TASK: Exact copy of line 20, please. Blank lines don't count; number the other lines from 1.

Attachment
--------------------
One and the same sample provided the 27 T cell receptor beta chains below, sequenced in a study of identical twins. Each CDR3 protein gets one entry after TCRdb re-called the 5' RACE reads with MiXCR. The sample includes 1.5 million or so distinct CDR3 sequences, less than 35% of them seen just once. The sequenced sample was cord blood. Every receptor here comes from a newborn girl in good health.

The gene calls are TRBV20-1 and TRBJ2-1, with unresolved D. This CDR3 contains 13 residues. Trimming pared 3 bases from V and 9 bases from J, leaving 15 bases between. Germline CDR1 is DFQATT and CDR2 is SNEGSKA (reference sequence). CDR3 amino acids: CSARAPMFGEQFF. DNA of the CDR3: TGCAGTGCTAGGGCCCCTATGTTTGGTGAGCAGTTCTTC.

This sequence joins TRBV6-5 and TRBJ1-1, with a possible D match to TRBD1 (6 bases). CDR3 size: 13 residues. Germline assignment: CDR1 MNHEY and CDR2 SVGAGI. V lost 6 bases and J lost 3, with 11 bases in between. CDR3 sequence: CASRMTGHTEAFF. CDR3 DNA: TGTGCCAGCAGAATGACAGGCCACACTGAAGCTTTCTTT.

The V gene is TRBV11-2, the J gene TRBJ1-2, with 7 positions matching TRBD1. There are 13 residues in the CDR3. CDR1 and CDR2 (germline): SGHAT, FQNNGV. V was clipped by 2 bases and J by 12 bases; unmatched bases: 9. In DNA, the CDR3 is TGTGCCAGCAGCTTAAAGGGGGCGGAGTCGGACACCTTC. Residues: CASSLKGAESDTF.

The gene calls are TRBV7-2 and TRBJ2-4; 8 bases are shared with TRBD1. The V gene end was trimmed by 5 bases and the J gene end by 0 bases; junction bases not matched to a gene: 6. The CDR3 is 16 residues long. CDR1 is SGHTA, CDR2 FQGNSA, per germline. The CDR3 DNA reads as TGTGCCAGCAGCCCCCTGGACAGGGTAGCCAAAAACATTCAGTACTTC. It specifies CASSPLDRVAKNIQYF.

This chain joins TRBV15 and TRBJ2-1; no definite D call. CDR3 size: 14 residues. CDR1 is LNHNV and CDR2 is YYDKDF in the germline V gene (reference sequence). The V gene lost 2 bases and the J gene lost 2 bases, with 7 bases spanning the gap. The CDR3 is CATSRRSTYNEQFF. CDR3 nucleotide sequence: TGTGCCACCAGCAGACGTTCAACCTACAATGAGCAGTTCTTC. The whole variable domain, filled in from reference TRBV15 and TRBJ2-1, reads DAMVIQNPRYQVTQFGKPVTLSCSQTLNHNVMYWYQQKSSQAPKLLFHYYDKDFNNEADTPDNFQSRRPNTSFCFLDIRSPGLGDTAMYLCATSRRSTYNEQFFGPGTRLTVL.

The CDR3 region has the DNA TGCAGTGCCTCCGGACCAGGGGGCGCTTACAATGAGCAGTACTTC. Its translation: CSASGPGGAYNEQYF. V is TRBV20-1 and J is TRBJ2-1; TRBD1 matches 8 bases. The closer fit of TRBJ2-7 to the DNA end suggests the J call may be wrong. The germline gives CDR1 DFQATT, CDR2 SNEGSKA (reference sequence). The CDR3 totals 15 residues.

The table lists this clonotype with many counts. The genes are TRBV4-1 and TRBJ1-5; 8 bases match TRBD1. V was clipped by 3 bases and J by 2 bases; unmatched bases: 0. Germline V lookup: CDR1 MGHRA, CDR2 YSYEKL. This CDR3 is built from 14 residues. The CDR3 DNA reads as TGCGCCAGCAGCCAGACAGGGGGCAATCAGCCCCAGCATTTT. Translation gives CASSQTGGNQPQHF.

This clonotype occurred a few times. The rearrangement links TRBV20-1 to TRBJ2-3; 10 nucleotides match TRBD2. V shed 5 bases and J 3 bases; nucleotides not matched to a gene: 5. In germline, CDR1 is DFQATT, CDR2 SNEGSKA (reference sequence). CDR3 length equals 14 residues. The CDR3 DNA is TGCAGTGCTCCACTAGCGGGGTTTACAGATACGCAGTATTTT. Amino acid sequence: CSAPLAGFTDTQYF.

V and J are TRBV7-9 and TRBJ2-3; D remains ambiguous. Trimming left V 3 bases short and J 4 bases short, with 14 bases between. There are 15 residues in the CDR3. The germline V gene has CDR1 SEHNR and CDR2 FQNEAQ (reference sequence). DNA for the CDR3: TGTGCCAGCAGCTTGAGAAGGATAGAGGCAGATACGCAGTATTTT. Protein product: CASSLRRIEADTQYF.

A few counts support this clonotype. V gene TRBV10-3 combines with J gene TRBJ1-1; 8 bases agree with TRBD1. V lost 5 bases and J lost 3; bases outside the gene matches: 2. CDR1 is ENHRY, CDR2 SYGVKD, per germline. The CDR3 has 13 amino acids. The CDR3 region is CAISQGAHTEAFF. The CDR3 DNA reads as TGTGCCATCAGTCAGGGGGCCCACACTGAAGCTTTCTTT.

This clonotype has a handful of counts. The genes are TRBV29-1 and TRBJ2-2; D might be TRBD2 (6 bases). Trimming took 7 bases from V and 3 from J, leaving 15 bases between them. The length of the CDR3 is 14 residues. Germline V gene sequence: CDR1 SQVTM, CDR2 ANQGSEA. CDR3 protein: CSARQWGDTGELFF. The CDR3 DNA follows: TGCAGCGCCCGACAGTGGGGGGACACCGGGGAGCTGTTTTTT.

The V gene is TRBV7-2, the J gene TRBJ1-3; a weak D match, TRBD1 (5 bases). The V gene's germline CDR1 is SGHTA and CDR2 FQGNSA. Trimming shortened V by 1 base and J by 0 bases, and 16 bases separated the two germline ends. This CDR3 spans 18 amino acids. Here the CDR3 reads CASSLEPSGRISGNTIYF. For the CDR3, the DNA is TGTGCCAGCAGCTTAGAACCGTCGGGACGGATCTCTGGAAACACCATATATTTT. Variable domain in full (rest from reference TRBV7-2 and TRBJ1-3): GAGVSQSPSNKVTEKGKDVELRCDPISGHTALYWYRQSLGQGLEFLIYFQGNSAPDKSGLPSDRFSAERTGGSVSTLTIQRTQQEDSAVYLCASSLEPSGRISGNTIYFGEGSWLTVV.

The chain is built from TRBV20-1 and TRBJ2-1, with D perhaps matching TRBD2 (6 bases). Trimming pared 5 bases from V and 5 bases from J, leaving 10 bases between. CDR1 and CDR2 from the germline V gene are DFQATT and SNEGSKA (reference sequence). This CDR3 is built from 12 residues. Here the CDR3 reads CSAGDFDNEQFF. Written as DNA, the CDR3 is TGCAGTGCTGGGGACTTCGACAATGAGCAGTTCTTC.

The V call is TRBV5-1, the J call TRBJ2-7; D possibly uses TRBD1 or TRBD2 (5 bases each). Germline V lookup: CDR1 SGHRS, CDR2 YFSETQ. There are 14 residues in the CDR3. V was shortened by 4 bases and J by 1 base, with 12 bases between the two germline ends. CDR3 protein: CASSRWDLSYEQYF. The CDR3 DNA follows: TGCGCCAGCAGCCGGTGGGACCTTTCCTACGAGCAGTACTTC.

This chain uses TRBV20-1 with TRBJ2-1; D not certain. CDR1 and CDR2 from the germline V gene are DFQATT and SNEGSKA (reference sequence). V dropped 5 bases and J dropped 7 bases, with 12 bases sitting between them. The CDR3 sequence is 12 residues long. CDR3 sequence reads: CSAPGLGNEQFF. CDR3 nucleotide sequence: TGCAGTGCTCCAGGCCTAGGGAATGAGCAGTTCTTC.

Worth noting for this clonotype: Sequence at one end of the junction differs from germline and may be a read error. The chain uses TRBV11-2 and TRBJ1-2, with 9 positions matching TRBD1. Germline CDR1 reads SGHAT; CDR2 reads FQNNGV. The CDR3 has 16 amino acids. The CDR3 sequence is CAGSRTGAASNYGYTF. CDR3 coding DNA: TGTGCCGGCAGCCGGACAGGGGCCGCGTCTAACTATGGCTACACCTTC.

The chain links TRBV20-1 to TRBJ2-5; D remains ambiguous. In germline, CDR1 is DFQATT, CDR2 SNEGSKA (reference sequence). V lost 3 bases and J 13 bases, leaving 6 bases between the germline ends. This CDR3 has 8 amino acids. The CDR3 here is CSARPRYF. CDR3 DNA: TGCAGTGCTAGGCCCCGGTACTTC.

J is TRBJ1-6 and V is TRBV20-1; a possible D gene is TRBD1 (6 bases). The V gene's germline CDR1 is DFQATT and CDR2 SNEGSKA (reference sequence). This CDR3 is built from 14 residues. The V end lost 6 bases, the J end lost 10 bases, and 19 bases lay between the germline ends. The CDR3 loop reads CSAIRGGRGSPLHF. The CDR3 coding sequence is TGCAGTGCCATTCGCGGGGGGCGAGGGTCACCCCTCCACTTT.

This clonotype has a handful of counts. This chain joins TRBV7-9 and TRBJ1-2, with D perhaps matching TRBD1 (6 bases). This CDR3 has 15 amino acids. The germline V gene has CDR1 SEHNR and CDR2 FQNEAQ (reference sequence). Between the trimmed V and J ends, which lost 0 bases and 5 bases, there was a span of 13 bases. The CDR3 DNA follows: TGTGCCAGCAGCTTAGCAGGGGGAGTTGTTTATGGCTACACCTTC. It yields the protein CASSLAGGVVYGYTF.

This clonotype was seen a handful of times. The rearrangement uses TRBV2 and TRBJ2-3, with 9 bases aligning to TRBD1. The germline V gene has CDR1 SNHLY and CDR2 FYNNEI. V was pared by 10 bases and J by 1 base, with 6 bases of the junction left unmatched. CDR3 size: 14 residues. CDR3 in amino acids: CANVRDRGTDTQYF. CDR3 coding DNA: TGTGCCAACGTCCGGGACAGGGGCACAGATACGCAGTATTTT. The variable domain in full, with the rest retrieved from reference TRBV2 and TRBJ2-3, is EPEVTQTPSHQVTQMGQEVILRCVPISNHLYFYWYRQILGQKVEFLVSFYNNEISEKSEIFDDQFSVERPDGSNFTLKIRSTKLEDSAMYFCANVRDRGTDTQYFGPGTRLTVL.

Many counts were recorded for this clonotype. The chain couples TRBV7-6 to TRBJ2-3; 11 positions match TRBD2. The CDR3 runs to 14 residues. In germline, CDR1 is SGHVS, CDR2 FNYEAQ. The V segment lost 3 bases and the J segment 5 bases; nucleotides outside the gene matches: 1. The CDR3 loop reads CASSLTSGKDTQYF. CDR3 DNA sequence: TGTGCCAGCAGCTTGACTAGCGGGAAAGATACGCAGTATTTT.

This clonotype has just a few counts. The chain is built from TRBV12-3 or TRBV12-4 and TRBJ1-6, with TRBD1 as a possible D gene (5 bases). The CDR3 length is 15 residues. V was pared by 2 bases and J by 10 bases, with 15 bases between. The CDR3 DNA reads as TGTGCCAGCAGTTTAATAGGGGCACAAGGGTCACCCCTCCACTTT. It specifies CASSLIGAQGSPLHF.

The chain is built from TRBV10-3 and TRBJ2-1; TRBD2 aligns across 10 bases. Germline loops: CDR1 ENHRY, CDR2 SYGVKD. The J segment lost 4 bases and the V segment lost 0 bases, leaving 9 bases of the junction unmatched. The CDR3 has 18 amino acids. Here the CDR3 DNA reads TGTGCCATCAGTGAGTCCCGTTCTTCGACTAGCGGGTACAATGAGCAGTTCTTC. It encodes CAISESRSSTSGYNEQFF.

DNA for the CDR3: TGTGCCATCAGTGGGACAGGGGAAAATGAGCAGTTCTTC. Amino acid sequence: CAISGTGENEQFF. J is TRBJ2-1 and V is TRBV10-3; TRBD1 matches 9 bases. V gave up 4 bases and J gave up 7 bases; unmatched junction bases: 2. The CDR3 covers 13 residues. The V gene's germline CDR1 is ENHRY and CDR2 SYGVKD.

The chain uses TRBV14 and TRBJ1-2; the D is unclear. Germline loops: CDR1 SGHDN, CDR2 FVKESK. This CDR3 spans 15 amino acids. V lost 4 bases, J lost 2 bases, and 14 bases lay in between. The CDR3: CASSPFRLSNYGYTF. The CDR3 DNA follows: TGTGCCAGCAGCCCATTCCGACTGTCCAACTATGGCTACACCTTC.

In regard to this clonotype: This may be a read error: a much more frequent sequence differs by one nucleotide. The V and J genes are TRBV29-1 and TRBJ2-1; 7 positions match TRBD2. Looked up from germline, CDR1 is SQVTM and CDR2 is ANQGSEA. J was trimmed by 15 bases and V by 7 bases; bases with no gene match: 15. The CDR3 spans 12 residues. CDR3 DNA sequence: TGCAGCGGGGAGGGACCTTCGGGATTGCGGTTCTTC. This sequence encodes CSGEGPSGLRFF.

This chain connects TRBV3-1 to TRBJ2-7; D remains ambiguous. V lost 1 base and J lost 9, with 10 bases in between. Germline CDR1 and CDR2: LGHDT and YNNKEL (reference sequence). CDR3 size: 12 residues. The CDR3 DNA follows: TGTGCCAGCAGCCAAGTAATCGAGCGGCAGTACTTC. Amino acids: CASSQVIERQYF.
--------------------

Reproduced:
This clonotype has a handful of counts. This chain joins TRBV7-9 and TRBJ1-2, with D perhaps matching TRBD1 (6 bases). This CDR3 has 15 amino acids. The germline V gene has CDR1 SEHNR and CDR2 FQNEAQ (reference sequence). Between the trimmed V and J ends, which lost 0 bases and 5 bases, there was a span of 13 bases. The CDR3 DNA follows: TGTGCCAGCAGCTTAGCAGGGGGAGTTGTTTATGGCTACACCTTC. It yields the protein CASSLAGGVVYGYTF.